Step 3| Define & Develop
The next step is to Define and Develop. At this stage, a high-level business goal and a good understanding of the problem and environment are known.
The next step is to build a vision for the end state, specifically outlining the technologies that will drive the business forward.
Often, there is a misalignment between the Business, the IT team, and the overall information technology strategies. Partly this is due to early research being completed by technology teams, but the entire project really needs to be focused on the business needs and operational requirements.
As such, it is necessary to develop and define the technology vision through the lens of the business.
Step 4| Document
The final step is to capture all the work in a well-documented plan. The final document should include:
- A high-level overview;
- A succinct explanation of the problems being solved including the investment ask;
- All the details of the implementation and deployment including the key business and technology resources; and
- Details on project timelines and ownership.
The final piece of documentation is verbal communication. It is critical to ensure that the whole team understands the high-level message to capture the interest and attention of key executives. Executive buy-in is critical at this stage. Finally, it is important to be ready to iterate as required based on executive feedback.
As businesses get more complex, manual processes and systems become increasingly error-prone and risky, not to mention expensive and slow. The ‘right’ technology solutions help automate, streamline, and refine while enabling business users to do meaningful, high-value work.
By undertaking these four steps, an organization will move toward its business goals by building and then executing its information technology assessment plan. Once this assessment is complete, the next steps involve pursuing the specific technology needed to procure, document detailed requirements, evaluate vendors, and negotiate contracts as well as building an IT team with skills aligned to the overall strategic direction. Once vendors and solutions are selected, then an organization can embark on a consultative, collaborative approach to design and implementation.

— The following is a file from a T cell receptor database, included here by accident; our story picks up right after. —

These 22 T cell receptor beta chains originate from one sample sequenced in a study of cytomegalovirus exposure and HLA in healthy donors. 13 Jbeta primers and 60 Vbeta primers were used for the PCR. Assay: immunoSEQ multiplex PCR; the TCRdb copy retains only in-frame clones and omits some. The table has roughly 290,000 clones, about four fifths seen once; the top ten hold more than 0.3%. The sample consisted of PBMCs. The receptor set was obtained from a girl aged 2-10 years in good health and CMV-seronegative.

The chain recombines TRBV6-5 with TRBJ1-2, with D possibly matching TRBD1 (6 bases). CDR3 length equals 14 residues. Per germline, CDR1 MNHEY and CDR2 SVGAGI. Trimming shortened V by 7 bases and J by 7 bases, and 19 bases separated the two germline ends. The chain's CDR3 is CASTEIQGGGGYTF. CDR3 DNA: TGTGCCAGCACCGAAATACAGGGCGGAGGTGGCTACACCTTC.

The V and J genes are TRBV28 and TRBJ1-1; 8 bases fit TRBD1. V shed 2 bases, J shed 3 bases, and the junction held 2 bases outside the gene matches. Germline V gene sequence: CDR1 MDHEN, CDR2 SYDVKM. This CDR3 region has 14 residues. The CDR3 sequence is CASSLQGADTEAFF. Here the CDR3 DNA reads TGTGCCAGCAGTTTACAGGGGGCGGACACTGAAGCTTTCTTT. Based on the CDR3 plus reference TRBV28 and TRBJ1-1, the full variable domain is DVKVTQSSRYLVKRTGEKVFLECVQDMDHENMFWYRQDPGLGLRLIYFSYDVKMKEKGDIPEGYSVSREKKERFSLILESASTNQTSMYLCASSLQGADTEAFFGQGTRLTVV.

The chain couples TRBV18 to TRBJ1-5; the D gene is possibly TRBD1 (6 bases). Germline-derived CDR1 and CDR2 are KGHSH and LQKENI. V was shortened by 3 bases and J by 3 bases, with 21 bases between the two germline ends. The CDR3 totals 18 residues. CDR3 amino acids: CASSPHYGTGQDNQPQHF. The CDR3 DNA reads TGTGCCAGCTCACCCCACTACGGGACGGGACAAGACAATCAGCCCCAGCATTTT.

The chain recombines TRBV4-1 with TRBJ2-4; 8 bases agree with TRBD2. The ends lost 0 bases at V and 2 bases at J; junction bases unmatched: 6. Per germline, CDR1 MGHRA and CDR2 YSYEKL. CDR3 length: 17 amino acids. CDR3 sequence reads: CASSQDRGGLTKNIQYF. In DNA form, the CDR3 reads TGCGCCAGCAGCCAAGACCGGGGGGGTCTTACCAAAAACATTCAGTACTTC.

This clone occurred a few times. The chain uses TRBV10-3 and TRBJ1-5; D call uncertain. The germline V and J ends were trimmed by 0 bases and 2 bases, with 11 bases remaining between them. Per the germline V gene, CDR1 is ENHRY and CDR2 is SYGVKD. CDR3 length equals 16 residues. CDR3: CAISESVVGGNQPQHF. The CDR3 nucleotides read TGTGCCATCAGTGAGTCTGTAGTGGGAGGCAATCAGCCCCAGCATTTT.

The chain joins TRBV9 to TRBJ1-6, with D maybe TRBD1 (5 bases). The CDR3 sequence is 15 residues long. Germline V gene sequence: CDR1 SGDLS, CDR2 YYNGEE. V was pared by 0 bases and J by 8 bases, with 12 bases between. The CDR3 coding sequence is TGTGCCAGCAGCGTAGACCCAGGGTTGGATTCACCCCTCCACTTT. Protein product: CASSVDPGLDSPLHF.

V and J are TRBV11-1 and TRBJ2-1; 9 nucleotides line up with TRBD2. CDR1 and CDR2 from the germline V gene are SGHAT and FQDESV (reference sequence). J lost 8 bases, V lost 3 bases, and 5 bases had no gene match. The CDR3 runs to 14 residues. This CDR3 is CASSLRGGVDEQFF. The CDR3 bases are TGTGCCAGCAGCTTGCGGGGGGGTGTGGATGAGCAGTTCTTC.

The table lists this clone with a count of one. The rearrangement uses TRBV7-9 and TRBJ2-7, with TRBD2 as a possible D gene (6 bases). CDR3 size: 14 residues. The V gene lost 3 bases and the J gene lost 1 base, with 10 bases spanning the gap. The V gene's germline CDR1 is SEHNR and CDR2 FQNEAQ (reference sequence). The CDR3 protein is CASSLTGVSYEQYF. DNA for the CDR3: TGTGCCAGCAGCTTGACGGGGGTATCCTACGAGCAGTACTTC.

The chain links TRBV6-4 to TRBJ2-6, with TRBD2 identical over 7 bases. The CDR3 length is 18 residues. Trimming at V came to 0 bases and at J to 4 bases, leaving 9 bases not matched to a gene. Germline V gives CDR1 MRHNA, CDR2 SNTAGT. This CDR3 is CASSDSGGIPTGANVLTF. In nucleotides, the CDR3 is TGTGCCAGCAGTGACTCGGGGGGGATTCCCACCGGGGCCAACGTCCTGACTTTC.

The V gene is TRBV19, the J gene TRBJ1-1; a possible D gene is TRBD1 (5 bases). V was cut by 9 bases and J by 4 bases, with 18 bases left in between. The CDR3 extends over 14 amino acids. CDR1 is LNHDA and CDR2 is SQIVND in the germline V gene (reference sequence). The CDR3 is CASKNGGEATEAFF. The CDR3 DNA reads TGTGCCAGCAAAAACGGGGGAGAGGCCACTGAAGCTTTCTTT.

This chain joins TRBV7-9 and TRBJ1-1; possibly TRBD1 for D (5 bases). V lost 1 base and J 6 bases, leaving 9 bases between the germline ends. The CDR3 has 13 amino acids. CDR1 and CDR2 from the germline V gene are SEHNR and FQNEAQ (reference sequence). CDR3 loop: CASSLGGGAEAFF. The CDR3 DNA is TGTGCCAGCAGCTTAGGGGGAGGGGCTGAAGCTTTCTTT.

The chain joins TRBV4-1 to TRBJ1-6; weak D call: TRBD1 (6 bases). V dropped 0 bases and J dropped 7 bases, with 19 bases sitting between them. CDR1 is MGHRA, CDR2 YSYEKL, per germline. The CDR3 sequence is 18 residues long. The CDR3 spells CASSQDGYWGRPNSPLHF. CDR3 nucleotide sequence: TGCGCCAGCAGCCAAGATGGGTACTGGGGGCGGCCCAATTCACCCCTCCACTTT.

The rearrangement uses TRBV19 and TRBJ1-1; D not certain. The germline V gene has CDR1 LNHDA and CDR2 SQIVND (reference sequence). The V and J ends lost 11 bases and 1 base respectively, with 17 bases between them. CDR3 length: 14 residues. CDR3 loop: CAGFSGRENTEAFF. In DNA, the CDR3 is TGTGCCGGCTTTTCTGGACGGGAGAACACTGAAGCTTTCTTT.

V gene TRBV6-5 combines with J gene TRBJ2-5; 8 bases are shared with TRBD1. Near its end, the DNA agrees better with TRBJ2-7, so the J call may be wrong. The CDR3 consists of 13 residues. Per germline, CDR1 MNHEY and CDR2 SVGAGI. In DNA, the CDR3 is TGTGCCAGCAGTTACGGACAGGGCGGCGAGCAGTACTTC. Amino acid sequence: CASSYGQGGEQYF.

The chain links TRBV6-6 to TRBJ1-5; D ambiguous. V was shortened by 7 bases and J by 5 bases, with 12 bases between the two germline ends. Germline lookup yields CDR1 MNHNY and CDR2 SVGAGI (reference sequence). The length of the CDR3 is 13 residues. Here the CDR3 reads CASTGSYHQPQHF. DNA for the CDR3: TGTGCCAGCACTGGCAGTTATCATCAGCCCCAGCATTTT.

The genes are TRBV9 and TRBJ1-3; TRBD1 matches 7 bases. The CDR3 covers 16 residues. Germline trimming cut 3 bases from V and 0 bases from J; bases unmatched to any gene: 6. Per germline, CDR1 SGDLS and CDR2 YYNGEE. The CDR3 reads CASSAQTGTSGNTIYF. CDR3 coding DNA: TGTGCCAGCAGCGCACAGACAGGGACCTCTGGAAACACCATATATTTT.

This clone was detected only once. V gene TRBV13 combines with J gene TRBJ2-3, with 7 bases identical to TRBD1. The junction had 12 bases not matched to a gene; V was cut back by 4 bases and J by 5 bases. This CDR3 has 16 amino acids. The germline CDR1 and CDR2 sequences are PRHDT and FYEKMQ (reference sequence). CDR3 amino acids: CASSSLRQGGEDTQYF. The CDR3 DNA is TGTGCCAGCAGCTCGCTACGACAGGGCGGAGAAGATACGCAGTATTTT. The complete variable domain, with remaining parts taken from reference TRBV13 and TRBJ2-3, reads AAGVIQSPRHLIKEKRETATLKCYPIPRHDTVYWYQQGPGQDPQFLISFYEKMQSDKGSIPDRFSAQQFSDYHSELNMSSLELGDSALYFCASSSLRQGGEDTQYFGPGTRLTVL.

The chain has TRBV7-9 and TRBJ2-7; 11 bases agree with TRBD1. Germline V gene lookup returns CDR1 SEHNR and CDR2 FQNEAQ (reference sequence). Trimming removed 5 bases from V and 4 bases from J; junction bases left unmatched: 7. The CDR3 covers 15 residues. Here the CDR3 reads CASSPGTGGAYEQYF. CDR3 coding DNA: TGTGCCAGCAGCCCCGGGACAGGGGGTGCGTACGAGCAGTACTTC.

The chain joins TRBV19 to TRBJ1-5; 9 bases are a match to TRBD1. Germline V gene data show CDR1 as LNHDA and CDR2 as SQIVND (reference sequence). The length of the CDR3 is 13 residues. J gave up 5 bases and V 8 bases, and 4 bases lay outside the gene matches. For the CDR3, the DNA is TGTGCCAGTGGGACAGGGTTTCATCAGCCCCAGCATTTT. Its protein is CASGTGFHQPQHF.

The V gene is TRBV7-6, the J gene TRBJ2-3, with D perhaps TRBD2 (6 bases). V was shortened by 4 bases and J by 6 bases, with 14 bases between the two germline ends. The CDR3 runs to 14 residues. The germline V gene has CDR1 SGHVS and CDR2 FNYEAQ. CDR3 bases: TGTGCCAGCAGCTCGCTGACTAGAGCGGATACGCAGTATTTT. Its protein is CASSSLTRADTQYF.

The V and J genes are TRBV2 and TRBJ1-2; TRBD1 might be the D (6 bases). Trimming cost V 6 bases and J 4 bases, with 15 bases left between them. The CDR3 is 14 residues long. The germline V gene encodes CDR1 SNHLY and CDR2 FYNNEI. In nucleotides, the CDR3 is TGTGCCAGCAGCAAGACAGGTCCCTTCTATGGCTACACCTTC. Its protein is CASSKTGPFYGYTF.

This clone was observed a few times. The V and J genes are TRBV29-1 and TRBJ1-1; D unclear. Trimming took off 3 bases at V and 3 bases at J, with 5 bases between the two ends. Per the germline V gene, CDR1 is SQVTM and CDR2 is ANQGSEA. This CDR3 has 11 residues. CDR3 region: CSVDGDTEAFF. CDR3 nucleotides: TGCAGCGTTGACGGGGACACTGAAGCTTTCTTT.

Ultimately a successful information technology implementation requires a broader focus on process and organizational design. To achieve business value, consider how the technology change will drive changes in your metrics and support models.
The Litcom Approach
Discovering potential issues and risks before they can cause a project to fail or be delayed—is the driving force behind an IT assessment. Litcom’s IT assessment not only plays an integral role in providing a snapshot of a company’s technology capability; it also provides the organization with perspective on the effectiveness of its systems, staff, budget, vendors, procedures, and company policies. At Litcom, we recognize that maximizing an organization’s technology investment and efficiently supporting the business is the path to competitive advantage. We can help you improve technology ROI and align IT investments with your overall business strategy.
Litcom’s IT assessment service will help improve technology ROI and align IT investments with overall business strategy. Our assessment will help you better understand and act to:
- Ensure effective leadership, management, and governance of the IT function;
- Reduce IT risks and exposures;
- Control costs and decrease project and other investment overruns;
- Improve security and disaster recovery processes; and
- Build improved capability to successfully deliver projects on time and on budget.
Contact us today for more information.